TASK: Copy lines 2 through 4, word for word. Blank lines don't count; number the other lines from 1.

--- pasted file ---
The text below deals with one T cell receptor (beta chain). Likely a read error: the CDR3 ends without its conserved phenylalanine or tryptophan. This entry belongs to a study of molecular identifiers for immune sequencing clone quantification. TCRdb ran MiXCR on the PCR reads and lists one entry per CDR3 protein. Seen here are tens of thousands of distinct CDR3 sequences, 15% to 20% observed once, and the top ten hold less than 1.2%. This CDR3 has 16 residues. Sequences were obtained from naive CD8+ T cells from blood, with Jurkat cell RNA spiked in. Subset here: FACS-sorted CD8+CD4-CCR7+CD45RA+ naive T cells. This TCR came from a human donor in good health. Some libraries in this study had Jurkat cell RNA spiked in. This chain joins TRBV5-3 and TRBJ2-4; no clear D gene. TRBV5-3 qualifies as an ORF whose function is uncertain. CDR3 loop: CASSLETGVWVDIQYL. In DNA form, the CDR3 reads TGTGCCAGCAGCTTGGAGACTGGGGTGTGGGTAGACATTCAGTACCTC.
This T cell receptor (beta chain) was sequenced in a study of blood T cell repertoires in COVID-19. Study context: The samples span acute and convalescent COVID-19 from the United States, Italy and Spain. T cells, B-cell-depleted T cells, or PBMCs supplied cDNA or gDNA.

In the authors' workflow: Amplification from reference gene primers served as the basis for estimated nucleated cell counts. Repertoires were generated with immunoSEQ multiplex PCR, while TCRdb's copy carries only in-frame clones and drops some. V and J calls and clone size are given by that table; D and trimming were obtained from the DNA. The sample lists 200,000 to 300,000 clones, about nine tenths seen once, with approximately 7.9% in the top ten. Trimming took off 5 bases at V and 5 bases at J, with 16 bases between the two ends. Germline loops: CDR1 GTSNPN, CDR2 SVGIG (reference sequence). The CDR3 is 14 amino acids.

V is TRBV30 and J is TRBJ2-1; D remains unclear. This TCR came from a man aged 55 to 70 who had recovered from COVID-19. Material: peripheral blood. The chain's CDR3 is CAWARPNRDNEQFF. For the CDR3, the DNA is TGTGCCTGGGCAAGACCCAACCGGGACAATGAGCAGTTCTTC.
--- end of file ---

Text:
This T cell receptor (beta chain) was sequenced in a study of blood T cell repertoires in COVID-19. Study context: The samples span acute and convalescent COVID-19 from the United States, Italy and Spain. T cells, B-cell-depleted T cells, or PBMCs supplied cDNA or gDNA.

In the authors' workflow: Amplification from reference gene primers served as the basis for estimated nucleated cell counts. Repertoires were generated with immunoSEQ multiplex PCR, while TCRdb's copy carries only in-frame clones and drops some. V and J calls and clone size are given by that table; D and trimming were obtained from the DNA. The sample lists 200,000 to 300,000 clones, about nine tenths seen once, with approximately 7.9% in the top ten. Trimming took off 5 bases at V and 5 bases at J, with 16 bases between the two ends. Germline loops: CDR1 GTSNPN, CDR2 SVGIG (reference sequence). The CDR3 is 14 amino acids.

V is TRBV30 and J is TRBJ2-1; D remains unclear. This TCR came from a man aged 55 to 70 who had recovered from COVID-19. Material: peripheral blood. The chain's CDR3 is CAWARPNRDNEQFF. For the CDR3, the DNA is TGTGCCTGGGCAAGACCCAACCGGGACAATGAGCAGTTCTTC.